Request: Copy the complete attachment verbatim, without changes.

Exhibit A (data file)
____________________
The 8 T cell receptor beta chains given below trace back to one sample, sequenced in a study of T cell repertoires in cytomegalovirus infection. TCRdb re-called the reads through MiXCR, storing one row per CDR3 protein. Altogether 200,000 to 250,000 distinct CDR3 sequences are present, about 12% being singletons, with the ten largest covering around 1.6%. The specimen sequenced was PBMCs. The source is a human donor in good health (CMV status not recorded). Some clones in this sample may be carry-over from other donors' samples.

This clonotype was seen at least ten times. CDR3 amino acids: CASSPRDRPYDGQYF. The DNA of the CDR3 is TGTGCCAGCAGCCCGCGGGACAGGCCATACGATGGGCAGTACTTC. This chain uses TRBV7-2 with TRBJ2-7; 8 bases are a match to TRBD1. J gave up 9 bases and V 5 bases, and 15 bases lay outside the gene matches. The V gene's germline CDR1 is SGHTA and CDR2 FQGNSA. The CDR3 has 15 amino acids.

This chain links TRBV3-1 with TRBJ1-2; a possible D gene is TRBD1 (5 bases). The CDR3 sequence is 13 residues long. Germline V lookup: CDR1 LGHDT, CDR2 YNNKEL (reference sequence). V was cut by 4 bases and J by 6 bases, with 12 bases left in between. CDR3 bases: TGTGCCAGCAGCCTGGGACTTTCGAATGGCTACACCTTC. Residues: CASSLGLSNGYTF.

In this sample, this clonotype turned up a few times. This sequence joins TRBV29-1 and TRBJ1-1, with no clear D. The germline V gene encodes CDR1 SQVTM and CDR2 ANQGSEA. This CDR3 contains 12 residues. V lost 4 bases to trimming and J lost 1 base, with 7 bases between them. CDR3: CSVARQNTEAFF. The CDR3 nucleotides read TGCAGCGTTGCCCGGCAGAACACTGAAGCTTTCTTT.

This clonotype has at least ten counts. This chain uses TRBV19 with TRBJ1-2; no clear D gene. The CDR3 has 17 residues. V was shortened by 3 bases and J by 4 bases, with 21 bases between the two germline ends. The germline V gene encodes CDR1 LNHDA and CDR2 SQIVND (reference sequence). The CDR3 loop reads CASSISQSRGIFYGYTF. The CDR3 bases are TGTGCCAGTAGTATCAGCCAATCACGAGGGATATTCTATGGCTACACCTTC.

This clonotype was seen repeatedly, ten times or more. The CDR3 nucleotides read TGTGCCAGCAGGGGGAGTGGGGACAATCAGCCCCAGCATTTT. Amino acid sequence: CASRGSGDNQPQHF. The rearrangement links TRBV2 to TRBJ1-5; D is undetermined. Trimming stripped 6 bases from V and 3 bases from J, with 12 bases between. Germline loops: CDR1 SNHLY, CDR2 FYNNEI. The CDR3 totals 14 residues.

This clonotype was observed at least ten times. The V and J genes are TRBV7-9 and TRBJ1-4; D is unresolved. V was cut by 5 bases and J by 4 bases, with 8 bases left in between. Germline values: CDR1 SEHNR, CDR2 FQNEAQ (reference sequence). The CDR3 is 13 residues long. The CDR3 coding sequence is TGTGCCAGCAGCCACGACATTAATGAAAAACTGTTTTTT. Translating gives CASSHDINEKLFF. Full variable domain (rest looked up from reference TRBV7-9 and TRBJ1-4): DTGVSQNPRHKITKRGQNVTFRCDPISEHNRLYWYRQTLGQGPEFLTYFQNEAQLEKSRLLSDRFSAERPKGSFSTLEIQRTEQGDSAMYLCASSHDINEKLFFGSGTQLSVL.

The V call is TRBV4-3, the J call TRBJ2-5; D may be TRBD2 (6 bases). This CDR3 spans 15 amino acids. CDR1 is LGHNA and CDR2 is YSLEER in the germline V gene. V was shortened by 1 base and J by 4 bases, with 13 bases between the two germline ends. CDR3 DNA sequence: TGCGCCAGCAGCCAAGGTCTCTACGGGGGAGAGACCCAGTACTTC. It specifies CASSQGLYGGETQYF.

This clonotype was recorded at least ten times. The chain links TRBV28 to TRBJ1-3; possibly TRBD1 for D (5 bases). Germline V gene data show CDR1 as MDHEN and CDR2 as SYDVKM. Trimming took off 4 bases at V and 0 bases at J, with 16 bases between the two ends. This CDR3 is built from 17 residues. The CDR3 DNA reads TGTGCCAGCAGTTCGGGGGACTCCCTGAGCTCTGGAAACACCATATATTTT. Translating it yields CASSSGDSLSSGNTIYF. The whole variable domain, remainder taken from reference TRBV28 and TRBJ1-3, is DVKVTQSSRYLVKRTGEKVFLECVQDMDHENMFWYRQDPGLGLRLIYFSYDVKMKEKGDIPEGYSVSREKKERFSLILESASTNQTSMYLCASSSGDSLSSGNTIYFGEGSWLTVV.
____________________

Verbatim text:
The 8 T cell receptor beta chains given below trace back to one sample, sequenced in a study of T cell repertoires in cytomegalovirus infection. TCRdb re-called the reads through MiXCR, storing one row per CDR3 protein. Altogether 200,000 to 250,000 distinct CDR3 sequences are present, about 12% being singletons, with the ten largest covering around 1.6%. The specimen sequenced was PBMCs. The source is a human donor in good health (CMV status not recorded). Some clones in this sample may be carry-over from other donors' samples.

This clonotype was seen at least ten times. CDR3 amino acids: CASSPRDRPYDGQYF. The DNA of the CDR3 is TGTGCCAGCAGCCCGCGGGACAGGCCATACGATGGGCAGTACTTC. This chain uses TRBV7-2 with TRBJ2-7; 8 bases are a match to TRBD1. J gave up 9 bases and V 5 bases, and 15 bases lay outside the gene matches. The V gene's germline CDR1 is SGHTA and CDR2 FQGNSA. The CDR3 has 15 amino acids.

This chain links TRBV3-1 with TRBJ1-2; a possible D gene is TRBD1 (5 bases). The CDR3 sequence is 13 residues long. Germline V lookup: CDR1 LGHDT, CDR2 YNNKEL (reference sequence). V was cut by 4 bases and J by 6 bases, with 12 bases left in between. CDR3 bases: TGTGCCAGCAGCCTGGGACTTTCGAATGGCTACACCTTC. Residues: CASSLGLSNGYTF.

In this sample, this clonotype turned up a few times. This sequence joins TRBV29-1 and TRBJ1-1, with no clear D. The germline V gene encodes CDR1 SQVTM and CDR2 ANQGSEA. This CDR3 contains 12 residues. V lost 4 bases to trimming and J lost 1 base, with 7 bases between them. CDR3: CSVARQNTEAFF. The CDR3 nucleotides read TGCAGCGTTGCCCGGCAGAACACTGAAGCTTTCTTT.

This clonotype has at least ten counts. This chain uses TRBV19 with TRBJ1-2; no clear D gene. The CDR3 has 17 residues. V was shortened by 3 bases and J by 4 bases, with 21 bases between the two germline ends. The germline V gene encodes CDR1 LNHDA and CDR2 SQIVND (reference sequence). The CDR3 loop reads CASSISQSRGIFYGYTF. The CDR3 bases are TGTGCCAGTAGTATCAGCCAATCACGAGGGATATTCTATGGCTACACCTTC.

This clonotype was seen repeatedly, ten times or more. The CDR3 nucleotides read TGTGCCAGCAGGGGGAGTGGGGACAATCAGCCCCAGCATTTT. Amino acid sequence: CASRGSGDNQPQHF. The rearrangement links TRBV2 to TRBJ1-5; D is undetermined. Trimming stripped 6 bases from V and 3 bases from J, with 12 bases between. Germline loops: CDR1 SNHLY, CDR2 FYNNEI. The CDR3 totals 14 residues.

This clonotype was observed at least ten times. The V and J genes are TRBV7-9 and TRBJ1-4; D is unresolved. V was cut by 5 bases and J by 4 bases, with 8 bases left in between. Germline values: CDR1 SEHNR, CDR2 FQNEAQ (reference sequence). The CDR3 is 13 residues long. The CDR3 coding sequence is TGTGCCAGCAGCCACGACATTAATGAAAAACTGTTTTTT. Translating gives CASSHDINEKLFF. Full variable domain (rest looked up from reference TRBV7-9 and TRBJ1-4): DTGVSQNPRHKITKRGQNVTFRCDPISEHNRLYWYRQTLGQGPEFLTYFQNEAQLEKSRLLSDRFSAERPKGSFSTLEIQRTEQGDSAMYLCASSHDINEKLFFGSGTQLSVL.

The V call is TRBV4-3, the J call TRBJ2-5; D may be TRBD2 (6 bases). This CDR3 spans 15 amino acids. CDR1 is LGHNA and CDR2 is YSLEER in the germline V gene. V was shortened by 1 base and J by 4 bases, with 13 bases between the two germline ends. CDR3 DNA sequence: TGCGCCAGCAGCCAAGGTCTCTACGGGGGAGAGACCCAGTACTTC. It specifies CASSQGLYGGETQYF.

This clonotype was recorded at least ten times. The chain links TRBV28 to TRBJ1-3; possibly TRBD1 for D (5 bases). Germline V gene data show CDR1 as MDHEN and CDR2 as SYDVKM. Trimming took off 4 bases at V and 0 bases at J, with 16 bases between the two ends. This CDR3 is built from 17 residues. The CDR3 DNA reads TGTGCCAGCAGTTCGGGGGACTCCCTGAGCTCTGGAAACACCATATATTTT. Translating it yields CASSSGDSLSSGNTIYF. The whole variable domain, remainder taken from reference TRBV28 and TRBJ1-3, is DVKVTQSSRYLVKRTGEKVFLECVQDMDHENMFWYRQDPGLGLRLIYFSYDVKMKEKGDIPEGYSVSREKKERFSLILESASTNQTSMYLCASSSGDSLSSGNTIYFGEGSWLTVV.